When asked how she viewed environmental awareness among the Cambodian population, Redshaw responded that it is difficult to make an overall assessment but acknowledged that more and more young Cambodians value the environment. “I don’t know how much awareness across the whole population is, but I think you do see quite a lot of awareness in young people.
“You can see that from young people joining in activities that might not appear to be necessarily directly about climate change, but young people are interested in the environment,” she said.
More specifically, young Cambodians want to ensure that plastic pollution decreases as they don’t want forests to disappear or the weather to get so bad that their activities cannot be enjoyed, Redshaw said.
More work needs to be done to ensure a behavioral change on climate
In order to address the climate crisis, drastic changes are required, including action taken by each individual to reduce the carbon footprints. But emboldening a change in action will be extremely arduous.
Based on the UK’s own experience, Redshaw suggested that, in order to achieve a behavioral change, it is imperative that people receive both incentives and education on climate-related issues.
“I think the governments’ policies that incentivize people to reduce emission are important,” she said. “That might be increasing the use of public transports, increasing walking and cycling to work instead of jumping in a car.”
Redshaw went on to recall the UK government’s new Green Industrial Revolution in which one of the points is to bring forward the ban on the sale of diesel and petrol cars from 2035 to 2030.
This can be a lesson that developing countries such as Cambodia can take into consideration when it comes to stepping up the effort to cut down carbon emissions, she continued.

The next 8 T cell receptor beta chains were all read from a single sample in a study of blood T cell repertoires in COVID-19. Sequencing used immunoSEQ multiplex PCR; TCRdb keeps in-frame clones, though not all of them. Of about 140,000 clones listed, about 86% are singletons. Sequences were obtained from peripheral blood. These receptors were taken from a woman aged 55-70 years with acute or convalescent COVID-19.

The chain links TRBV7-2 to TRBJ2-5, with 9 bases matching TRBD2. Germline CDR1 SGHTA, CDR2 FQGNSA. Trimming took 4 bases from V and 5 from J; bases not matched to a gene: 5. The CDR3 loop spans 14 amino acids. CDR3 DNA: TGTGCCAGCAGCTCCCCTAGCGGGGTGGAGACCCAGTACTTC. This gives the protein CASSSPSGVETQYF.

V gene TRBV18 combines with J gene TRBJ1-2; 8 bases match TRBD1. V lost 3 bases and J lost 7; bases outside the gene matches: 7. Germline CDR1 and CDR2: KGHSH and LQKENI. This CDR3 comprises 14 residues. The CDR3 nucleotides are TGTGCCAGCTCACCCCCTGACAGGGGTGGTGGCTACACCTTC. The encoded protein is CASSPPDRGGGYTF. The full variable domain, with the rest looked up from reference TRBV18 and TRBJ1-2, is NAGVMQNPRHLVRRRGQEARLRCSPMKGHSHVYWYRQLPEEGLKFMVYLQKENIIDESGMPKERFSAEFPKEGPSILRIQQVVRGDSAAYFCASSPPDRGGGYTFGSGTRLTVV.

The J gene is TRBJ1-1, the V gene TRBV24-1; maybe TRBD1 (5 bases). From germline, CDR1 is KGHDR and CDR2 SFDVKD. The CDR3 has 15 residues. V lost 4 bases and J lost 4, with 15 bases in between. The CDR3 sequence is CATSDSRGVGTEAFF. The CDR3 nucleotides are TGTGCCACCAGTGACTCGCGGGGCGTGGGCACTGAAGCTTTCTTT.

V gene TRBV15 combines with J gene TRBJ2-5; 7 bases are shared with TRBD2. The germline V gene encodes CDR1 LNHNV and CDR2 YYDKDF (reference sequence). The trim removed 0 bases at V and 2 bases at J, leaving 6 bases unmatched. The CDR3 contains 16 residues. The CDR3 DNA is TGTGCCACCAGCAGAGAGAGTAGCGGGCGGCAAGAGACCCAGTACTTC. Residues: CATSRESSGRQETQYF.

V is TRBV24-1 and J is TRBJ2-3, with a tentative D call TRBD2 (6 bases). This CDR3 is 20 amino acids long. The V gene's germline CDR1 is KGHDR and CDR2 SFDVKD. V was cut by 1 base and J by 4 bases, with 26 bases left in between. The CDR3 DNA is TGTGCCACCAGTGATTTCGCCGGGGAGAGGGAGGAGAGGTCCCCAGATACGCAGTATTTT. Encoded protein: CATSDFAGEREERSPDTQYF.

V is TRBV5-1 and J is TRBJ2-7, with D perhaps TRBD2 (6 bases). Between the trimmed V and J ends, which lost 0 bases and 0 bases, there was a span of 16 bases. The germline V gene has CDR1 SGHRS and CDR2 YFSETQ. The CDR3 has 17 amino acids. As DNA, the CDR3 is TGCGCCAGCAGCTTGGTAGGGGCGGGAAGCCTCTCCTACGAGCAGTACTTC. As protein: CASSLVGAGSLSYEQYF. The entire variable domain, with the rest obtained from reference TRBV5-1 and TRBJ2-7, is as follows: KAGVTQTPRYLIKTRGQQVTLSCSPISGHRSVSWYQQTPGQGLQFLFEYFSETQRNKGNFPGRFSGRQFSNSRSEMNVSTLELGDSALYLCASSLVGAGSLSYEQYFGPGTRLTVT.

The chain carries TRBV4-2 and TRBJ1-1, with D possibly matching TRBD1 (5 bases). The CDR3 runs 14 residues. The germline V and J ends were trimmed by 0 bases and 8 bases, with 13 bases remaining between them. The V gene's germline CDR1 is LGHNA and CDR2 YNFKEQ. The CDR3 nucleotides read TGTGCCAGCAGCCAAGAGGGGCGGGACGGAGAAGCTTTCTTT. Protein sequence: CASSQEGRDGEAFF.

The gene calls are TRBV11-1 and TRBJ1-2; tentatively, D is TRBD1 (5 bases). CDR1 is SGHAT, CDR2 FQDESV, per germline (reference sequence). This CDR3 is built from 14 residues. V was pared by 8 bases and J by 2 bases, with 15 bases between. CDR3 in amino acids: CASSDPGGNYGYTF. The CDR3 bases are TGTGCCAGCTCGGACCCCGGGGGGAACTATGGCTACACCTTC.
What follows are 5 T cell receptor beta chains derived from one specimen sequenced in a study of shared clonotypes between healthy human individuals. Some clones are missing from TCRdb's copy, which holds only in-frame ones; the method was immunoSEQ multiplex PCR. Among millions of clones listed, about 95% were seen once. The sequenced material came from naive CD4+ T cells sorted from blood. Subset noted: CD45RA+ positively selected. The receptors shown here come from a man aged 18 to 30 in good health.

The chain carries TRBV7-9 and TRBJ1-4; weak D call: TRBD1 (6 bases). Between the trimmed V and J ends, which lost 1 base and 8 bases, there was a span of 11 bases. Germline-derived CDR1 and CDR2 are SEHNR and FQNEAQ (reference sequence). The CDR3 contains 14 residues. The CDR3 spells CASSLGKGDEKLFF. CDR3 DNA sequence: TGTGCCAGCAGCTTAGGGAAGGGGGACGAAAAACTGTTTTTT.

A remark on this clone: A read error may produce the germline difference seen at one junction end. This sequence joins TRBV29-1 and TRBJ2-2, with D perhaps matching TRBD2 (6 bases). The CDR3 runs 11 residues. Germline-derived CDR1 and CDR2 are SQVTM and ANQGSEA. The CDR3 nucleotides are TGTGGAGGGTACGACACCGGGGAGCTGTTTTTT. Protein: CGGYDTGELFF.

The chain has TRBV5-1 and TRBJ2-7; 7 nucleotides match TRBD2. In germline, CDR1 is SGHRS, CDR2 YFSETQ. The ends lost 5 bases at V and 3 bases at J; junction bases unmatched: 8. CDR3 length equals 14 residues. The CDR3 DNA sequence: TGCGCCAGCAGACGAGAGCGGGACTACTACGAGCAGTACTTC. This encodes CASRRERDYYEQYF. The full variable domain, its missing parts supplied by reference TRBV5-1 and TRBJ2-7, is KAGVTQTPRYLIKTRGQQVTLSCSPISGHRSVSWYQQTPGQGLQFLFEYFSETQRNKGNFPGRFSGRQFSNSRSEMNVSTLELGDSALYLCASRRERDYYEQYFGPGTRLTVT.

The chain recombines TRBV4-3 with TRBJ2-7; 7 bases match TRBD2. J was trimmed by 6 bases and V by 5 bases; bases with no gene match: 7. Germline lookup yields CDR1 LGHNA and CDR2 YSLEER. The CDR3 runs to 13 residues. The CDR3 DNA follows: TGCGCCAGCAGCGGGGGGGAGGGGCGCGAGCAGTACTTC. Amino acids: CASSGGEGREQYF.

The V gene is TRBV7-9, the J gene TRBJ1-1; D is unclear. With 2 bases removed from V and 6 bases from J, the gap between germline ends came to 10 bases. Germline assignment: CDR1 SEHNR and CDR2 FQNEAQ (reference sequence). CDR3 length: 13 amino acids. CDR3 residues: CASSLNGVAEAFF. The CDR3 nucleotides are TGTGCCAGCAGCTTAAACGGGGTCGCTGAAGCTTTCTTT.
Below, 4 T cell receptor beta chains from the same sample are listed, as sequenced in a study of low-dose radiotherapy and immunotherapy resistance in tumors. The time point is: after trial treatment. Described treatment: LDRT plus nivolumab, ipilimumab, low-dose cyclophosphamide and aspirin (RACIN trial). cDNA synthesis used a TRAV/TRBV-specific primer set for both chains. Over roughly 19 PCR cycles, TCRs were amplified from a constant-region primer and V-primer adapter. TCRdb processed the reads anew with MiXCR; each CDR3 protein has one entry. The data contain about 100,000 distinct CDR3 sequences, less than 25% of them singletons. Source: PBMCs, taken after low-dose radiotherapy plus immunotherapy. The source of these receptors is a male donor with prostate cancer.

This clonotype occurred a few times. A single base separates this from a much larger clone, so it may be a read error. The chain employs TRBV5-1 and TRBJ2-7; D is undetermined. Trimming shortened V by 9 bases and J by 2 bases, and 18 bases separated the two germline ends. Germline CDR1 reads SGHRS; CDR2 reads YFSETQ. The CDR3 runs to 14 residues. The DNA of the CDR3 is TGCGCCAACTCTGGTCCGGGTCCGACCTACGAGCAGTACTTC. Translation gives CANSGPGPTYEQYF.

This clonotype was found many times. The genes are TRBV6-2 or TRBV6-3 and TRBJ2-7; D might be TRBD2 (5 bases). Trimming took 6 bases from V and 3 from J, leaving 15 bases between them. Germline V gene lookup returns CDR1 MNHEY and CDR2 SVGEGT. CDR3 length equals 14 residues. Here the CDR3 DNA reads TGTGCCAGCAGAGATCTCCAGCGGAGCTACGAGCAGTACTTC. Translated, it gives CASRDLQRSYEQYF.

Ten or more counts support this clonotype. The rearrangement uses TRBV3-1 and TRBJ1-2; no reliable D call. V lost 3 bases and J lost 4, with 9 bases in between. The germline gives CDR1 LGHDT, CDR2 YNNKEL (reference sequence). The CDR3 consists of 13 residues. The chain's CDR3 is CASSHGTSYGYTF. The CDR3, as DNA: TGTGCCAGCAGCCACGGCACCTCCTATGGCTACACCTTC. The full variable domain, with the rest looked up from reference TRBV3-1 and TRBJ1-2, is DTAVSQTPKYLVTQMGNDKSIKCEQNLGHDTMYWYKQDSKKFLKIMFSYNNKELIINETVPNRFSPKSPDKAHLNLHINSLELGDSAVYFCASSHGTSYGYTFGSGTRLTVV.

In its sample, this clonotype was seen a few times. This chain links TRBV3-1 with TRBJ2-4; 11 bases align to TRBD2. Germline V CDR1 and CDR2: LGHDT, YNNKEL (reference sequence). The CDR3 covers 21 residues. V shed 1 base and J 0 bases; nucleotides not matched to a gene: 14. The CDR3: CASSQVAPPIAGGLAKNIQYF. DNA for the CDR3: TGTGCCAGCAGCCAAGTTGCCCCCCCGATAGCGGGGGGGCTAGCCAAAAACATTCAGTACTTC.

Besides government policies, the ambassador said that broader access to information for people and promoting education on climate issues will also play a part in making this change a reality.
“I think that people need education, access to information about what climate change is, how it is affecting planet as a whole if we don’t make changes,” Redshaw explained.
Post Pandemic Time: transiting toward a green future through clean energy
Cambodia’s capacity and ability to rapidly move forward with clean technology in energy generation will be critical for its sustainable future. However, Cambodia currently still remains largely reliant on filthy fossil fuel such as coal.
As the world recovers from the pandemic, it is anticipated that the energy demand will again continue to rise, which requires the government to diversify energy sources in order keep pace with the demand, according to the ambassador.
“That are the challenges for the government: to provide the energy that its citizens and the businesses expect at the same time as introducing renewables,” Redshaw said.
Despite these challenges, she stressed that Cambodia can continue to embrace solar power as it has been proven that solar farms can get built very quickly and provide electricity fast at lower cost than coal.
According to Redshaw, there are a number of opportunities that the UK is working on with Cambodia including inviting Cambodia onto an energy transition council: an alliance of countries that support each other to look at transiting away from dirty fuel.
Acknowledging that a renewable energy source such as solar energy always comes with issues of connectivity, transmission and shorter duration of electricity generation, the ambassador suggested that developing countries need to find a balance by increasing the percentage of renewable technology and energy generation into the mix.
In addition to establishing the energy mix, Redshaw said that making battery technology available at a lower price is going to be critical if the world is to see a real increase in solar power.
“Battery technology still is a bit limited,” she said. “[B]ut again, we have seen the price of solar drop so rapidly that I am very confident that we will also see the price of battery technology dropping.
“And I think this will make a huge change in developing countries’ ability so that they can afford to turn their back on coal,” Redshaw said.